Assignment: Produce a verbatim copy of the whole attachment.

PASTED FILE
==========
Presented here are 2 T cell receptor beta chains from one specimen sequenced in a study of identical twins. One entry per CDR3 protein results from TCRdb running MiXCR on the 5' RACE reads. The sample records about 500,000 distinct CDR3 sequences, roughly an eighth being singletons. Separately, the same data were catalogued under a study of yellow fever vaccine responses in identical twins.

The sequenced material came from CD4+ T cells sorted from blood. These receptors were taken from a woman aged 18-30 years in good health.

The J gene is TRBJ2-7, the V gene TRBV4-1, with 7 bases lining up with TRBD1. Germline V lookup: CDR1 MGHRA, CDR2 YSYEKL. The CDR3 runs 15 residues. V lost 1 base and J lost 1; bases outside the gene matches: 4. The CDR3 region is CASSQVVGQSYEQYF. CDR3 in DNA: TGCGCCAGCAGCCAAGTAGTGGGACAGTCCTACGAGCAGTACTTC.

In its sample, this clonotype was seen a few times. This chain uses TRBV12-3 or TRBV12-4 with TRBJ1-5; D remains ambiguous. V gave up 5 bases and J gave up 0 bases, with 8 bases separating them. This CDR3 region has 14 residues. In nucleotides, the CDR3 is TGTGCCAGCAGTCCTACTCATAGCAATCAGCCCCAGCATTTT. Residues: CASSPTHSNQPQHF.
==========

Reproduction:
Presented here are 2 T cell receptor beta chains from one specimen sequenced in a study of identical twins. One entry per CDR3 protein results from TCRdb running MiXCR on the 5' RACE reads. The sample records about 500,000 distinct CDR3 sequences, roughly an eighth being singletons. Separately, the same data were catalogued under a study of yellow fever vaccine responses in identical twins.

The sequenced material came from CD4+ T cells sorted from blood. These receptors were taken from a woman aged 18-30 years in good health.

The J gene is TRBJ2-7, the V gene TRBV4-1, with 7 bases lining up with TRBD1. Germline V lookup: CDR1 MGHRA, CDR2 YSYEKL. The CDR3 runs 15 residues. V lost 1 base and J lost 1; bases outside the gene matches: 4. The CDR3 region is CASSQVVGQSYEQYF. CDR3 in DNA: TGCGCCAGCAGCCAAGTAGTGGGACAGTCCTACGAGCAGTACTTC.

In its sample, this clonotype was seen a few times. This chain uses TRBV12-3 or TRBV12-4 with TRBJ1-5; D remains ambiguous. V gave up 5 bases and J gave up 0 bases, with 8 bases separating them. This CDR3 region has 14 residues. In nucleotides, the CDR3 is TGTGCCAGCAGTCCTACTCATAGCAATCAGCCCCAGCATTTT. Residues: CASSPTHSNQPQHF.